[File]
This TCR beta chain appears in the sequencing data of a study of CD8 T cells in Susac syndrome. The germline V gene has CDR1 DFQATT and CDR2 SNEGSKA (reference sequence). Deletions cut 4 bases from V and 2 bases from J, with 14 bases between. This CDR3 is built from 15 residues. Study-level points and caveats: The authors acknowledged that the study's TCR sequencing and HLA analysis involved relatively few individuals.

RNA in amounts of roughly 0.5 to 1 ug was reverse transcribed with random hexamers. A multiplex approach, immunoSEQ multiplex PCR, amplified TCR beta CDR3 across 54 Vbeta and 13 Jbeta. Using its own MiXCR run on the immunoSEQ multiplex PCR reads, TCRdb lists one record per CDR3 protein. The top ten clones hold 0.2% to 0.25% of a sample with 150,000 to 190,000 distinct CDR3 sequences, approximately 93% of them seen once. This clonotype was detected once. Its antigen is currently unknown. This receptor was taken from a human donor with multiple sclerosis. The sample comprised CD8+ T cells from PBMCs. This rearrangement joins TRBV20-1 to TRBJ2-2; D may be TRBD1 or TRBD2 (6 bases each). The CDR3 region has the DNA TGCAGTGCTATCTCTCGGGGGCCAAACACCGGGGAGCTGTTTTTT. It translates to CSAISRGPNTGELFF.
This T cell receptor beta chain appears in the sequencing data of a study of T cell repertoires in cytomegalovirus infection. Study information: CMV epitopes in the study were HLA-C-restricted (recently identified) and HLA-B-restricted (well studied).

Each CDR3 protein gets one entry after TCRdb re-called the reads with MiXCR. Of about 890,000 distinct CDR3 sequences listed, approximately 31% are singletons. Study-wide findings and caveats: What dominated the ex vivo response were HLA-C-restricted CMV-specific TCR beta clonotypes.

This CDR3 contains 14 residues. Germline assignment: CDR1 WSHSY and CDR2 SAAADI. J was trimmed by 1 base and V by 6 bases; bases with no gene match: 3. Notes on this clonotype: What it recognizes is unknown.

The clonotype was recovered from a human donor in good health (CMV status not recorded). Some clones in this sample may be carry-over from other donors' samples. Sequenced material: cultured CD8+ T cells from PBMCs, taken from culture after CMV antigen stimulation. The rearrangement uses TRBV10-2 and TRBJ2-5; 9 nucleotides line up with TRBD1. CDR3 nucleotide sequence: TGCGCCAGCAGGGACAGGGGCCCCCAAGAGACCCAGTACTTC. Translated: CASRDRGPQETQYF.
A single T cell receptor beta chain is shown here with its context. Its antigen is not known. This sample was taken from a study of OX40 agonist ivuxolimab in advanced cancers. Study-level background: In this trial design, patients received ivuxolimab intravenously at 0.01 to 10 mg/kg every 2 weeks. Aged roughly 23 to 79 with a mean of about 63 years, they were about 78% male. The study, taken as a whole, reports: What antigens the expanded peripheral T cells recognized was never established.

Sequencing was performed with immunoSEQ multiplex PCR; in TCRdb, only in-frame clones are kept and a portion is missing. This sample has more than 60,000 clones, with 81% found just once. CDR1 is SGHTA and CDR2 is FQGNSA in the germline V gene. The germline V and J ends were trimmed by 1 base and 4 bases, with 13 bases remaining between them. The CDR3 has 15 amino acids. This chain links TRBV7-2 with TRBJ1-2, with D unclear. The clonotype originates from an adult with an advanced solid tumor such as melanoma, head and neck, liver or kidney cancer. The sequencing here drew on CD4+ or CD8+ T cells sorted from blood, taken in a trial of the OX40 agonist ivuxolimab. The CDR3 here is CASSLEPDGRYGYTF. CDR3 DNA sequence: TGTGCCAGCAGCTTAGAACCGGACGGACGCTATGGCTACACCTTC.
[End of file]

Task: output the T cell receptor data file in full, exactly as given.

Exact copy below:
This TCR beta chain appears in the sequencing data of a study of CD8 T cells in Susac syndrome. The germline V gene has CDR1 DFQATT and CDR2 SNEGSKA (reference sequence). Deletions cut 4 bases from V and 2 bases from J, with 14 bases between. This CDR3 is built from 15 residues. Study-level points and caveats: The authors acknowledged that the study's TCR sequencing and HLA analysis involved relatively few individuals.

RNA in amounts of roughly 0.5 to 1 ug was reverse transcribed with random hexamers. A multiplex approach, immunoSEQ multiplex PCR, amplified TCR beta CDR3 across 54 Vbeta and 13 Jbeta. Using its own MiXCR run on the immunoSEQ multiplex PCR reads, TCRdb lists one record per CDR3 protein. The top ten clones hold 0.2% to 0.25% of a sample with 150,000 to 190,000 distinct CDR3 sequences, approximately 93% of them seen once. This clonotype was detected once. Its antigen is currently unknown. This receptor was taken from a human donor with multiple sclerosis. The sample comprised CD8+ T cells from PBMCs. This rearrangement joins TRBV20-1 to TRBJ2-2; D may be TRBD1 or TRBD2 (6 bases each). The CDR3 region has the DNA TGCAGTGCTATCTCTCGGGGGCCAAACACCGGGGAGCTGTTTTTT. It translates to CSAISRGPNTGELFF.
This T cell receptor beta chain appears in the sequencing data of a study of T cell repertoires in cytomegalovirus infection. Study information: CMV epitopes in the study were HLA-C-restricted (recently identified) and HLA-B-restricted (well studied).

Each CDR3 protein gets one entry after TCRdb re-called the reads with MiXCR. Of about 890,000 distinct CDR3 sequences listed, approximately 31% are singletons. Study-wide findings and caveats: What dominated the ex vivo response were HLA-C-restricted CMV-specific TCR beta clonotypes.

This CDR3 contains 14 residues. Germline assignment: CDR1 WSHSY and CDR2 SAAADI. J was trimmed by 1 base and V by 6 bases; bases with no gene match: 3. Notes on this clonotype: What it recognizes is unknown.

The clonotype was recovered from a human donor in good health (CMV status not recorded). Some clones in this sample may be carry-over from other donors' samples. Sequenced material: cultured CD8+ T cells from PBMCs, taken from culture after CMV antigen stimulation. The rearrangement uses TRBV10-2 and TRBJ2-5; 9 nucleotides line up with TRBD1. CDR3 nucleotide sequence: TGCGCCAGCAGGGACAGGGGCCCCCAAGAGACCCAGTACTTC. Translated: CASRDRGPQETQYF.
A single T cell receptor beta chain is shown here with its context. Its antigen is not known. This sample was taken from a study of OX40 agonist ivuxolimab in advanced cancers. Study-level background: In this trial design, patients received ivuxolimab intravenously at 0.01 to 10 mg/kg every 2 weeks. Aged roughly 23 to 79 with a mean of about 63 years, they were about 78% male. The study, taken as a whole, reports: What antigens the expanded peripheral T cells recognized was never established.

Sequencing was performed with immunoSEQ multiplex PCR; in TCRdb, only in-frame clones are kept and a portion is missing. This sample has more than 60,000 clones, with 81% found just once. CDR1 is SGHTA and CDR2 is FQGNSA in the germline V gene. The germline V and J ends were trimmed by 1 base and 4 bases, with 13 bases remaining between them. The CDR3 has 15 amino acids. This chain links TRBV7-2 with TRBJ1-2, with D unclear. The clonotype originates from an adult with an advanced solid tumor such as melanoma, head and neck, liver or kidney cancer. The sequencing here drew on CD4+ or CD8+ T cells sorted from blood, taken in a trial of the OX40 agonist ivuxolimab. The CDR3 here is CASSLEPDGRYGYTF. CDR3 DNA sequence: TGTGCCAGCAGCTTAGAACCGGACGGACGCTATGGCTACACCTTC.